Taking stock of 30 years of German unity

Saturday's celebrations marking the 30th anniversary of German reunification were on a far smaller scale than originally planned due to the coronavirus pandemic. "Today we live in the best Germany that has ever existed," President Steinmeier declared in Potsdam. "Our country has become more modern and more open because that was what we wanted." Commentators do not share his euphoria.

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wPolityce.pl (PL) /

Germany is calling the shots again

Web portal wPolityce.pl warns of the prospect of the reunited Germany increasingly dominating Europe:

“The flags are different, today the Germans see themselves as a model of democracy and converting Europe to a leftist worldview, to multiculturalism, as their task. Nevertheless, once again they are the best at doing what they think is best. Once again, everything is subordinated to Germany's economic power, especially regarding anti-European projects like Nord Stream 1 and 2, not to mention EU industry guidelines and the European currency.”

The Economist (GB) /

More distance vis-à-vis Russia and China please

The Economist calls on Berlin to change its foreign policy objectives:

“Germany has been too cautious in its policy towards Russia and China, tending to put commercial interests ahead of geopolitical ones. The construction of Nord Stream 2, a gas pipeline connecting Russia and Germany, is a case in point. It undermines the interests of Ukraine, Poland and the Baltic states, but until now Mrs Merkel has refused to cancel it, despite the outrageous behaviour of President Vladimir Putin. Nor has she listened much to those in her own party who warn that it is too risky to allow Huawei, a Chinese firm, to supply Germany with 5g telecoms equipment.”

El País (ES) /

So far it's been a walk in the park

The next three decades will not be as easy for Germany as the last three were, historian Timothy Garton Ash comments in El País:

“In today's world, roiled by populism, fanaticism and authoritarianism, the Federal Republic is a beacon of stability, civility and moderation - qualities personified by Chancellor Angela Merkel. But the national and regional challenges that Germany has faced over the last 30 years pale in comparison with the global ones it will face over the next 30. Unlike some other democracies, including southern European members of the Eurozone such as Greece and Spain, this German democracy has not yet faced the test of a really major economic crisis.”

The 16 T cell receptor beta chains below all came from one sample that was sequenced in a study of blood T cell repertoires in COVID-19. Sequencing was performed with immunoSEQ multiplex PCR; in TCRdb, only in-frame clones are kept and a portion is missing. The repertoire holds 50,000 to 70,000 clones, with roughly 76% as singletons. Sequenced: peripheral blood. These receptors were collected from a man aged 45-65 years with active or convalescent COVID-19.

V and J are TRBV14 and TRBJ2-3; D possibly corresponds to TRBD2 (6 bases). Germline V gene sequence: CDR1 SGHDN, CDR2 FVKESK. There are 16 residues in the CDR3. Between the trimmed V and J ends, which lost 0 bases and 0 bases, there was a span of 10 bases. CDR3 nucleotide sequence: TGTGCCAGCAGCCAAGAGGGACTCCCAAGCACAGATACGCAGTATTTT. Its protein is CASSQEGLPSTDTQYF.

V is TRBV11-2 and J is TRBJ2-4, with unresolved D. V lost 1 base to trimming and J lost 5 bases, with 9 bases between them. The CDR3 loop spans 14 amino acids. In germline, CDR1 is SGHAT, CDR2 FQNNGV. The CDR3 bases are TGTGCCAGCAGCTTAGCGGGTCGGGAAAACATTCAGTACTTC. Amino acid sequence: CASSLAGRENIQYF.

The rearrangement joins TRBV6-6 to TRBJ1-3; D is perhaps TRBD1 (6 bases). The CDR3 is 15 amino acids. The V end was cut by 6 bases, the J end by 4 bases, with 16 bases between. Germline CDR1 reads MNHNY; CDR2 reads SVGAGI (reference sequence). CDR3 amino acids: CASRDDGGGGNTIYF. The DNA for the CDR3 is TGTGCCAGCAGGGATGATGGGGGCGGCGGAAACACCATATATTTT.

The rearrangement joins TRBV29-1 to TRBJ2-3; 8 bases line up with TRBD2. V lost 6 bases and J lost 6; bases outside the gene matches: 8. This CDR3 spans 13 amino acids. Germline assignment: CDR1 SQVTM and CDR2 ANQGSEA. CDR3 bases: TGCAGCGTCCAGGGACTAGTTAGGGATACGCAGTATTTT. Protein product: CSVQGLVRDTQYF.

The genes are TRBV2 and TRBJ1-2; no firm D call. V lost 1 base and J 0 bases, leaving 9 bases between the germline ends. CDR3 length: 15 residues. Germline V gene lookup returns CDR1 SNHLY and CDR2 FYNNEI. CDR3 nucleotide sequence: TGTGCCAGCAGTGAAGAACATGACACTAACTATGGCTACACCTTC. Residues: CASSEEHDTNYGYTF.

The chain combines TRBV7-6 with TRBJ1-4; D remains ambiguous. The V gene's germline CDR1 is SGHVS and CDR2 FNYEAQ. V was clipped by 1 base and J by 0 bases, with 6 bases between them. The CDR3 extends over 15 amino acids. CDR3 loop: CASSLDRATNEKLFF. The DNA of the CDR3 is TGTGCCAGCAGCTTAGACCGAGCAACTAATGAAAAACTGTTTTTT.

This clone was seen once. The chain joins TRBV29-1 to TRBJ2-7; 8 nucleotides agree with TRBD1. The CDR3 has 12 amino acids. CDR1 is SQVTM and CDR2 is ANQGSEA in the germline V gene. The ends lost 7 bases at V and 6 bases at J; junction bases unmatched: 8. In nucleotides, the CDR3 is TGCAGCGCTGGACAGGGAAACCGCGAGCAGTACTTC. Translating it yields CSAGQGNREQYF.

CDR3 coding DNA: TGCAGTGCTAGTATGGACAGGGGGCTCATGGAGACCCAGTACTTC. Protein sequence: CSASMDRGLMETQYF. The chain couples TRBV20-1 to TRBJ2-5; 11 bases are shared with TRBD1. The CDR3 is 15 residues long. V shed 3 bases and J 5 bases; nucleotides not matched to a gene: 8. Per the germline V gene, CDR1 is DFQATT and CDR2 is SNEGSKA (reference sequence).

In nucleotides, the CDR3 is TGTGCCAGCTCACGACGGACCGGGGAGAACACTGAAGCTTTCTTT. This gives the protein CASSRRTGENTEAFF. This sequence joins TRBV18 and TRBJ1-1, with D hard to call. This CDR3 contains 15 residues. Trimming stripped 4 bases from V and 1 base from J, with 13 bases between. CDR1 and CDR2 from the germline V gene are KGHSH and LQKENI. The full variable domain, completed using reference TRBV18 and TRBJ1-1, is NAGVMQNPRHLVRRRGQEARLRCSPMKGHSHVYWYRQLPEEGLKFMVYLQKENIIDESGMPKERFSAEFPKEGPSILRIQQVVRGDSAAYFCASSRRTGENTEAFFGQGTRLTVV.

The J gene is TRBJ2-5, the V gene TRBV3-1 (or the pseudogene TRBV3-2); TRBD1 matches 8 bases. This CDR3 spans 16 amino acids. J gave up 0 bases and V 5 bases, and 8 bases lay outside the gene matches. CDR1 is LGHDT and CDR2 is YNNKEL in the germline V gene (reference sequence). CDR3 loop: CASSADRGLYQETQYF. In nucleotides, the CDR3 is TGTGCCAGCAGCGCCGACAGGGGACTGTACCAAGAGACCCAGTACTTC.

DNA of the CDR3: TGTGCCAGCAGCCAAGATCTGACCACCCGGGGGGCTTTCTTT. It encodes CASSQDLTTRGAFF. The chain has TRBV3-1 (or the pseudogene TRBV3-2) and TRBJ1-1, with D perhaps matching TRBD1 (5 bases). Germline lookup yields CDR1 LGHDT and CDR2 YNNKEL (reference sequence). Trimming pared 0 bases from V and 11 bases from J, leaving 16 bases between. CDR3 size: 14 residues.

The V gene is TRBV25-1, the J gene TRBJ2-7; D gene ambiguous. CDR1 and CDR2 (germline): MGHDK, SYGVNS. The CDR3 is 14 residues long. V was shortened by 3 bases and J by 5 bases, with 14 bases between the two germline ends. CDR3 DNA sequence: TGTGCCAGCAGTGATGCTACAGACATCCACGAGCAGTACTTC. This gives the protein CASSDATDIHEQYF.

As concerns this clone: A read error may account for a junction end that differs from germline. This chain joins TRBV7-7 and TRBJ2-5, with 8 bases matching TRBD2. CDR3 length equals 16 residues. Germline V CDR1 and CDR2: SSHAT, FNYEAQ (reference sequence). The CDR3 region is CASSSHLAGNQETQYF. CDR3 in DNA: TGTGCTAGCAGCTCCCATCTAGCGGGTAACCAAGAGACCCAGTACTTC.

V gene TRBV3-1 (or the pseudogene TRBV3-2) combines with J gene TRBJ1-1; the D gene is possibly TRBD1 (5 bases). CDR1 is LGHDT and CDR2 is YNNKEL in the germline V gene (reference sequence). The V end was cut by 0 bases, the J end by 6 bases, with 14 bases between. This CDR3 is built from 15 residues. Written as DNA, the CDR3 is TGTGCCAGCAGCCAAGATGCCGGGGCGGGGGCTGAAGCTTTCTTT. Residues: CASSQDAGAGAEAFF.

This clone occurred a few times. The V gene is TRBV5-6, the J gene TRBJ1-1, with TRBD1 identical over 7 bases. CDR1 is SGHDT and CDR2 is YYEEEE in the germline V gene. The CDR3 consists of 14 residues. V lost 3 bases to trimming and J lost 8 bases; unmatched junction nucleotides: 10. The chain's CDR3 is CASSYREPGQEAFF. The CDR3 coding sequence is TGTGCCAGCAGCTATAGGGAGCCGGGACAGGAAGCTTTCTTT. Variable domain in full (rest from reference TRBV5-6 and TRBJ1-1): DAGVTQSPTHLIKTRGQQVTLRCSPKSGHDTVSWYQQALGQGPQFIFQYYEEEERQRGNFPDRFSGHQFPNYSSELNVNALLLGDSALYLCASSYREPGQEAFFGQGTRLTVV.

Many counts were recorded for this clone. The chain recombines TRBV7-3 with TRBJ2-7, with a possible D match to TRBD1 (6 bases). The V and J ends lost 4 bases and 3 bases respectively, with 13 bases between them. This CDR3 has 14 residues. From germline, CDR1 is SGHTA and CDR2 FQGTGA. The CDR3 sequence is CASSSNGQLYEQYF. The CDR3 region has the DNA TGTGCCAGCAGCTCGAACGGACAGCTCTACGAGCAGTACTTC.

Der Tagesspiegel (DE) /

Better to celebrate Diversity Day

Amid the celebrations marking Germany's reunification people forget too often just how exclusive the term "nation" is, Der Tagesspiegel criticizes:

“In German the term nation - a legacy from the 19th century - does not include the concept of otherness. Non-whites generally have no right to club cards, even if they can recite Goethe by heart. Hoyerswerda, Solingen, Mölln and the other pogroms after 1990 can only be understood in this context. ... Governments around the world - from Hungary to the US - are increasingly characterized by nationalist sentiment and take no stock of pluralist realities in their policy-making. ... It would be nice if we could celebrate German Diversity Day on October 3, 2030. And then at some point not the United States of Europe but the European Republic of the Many.”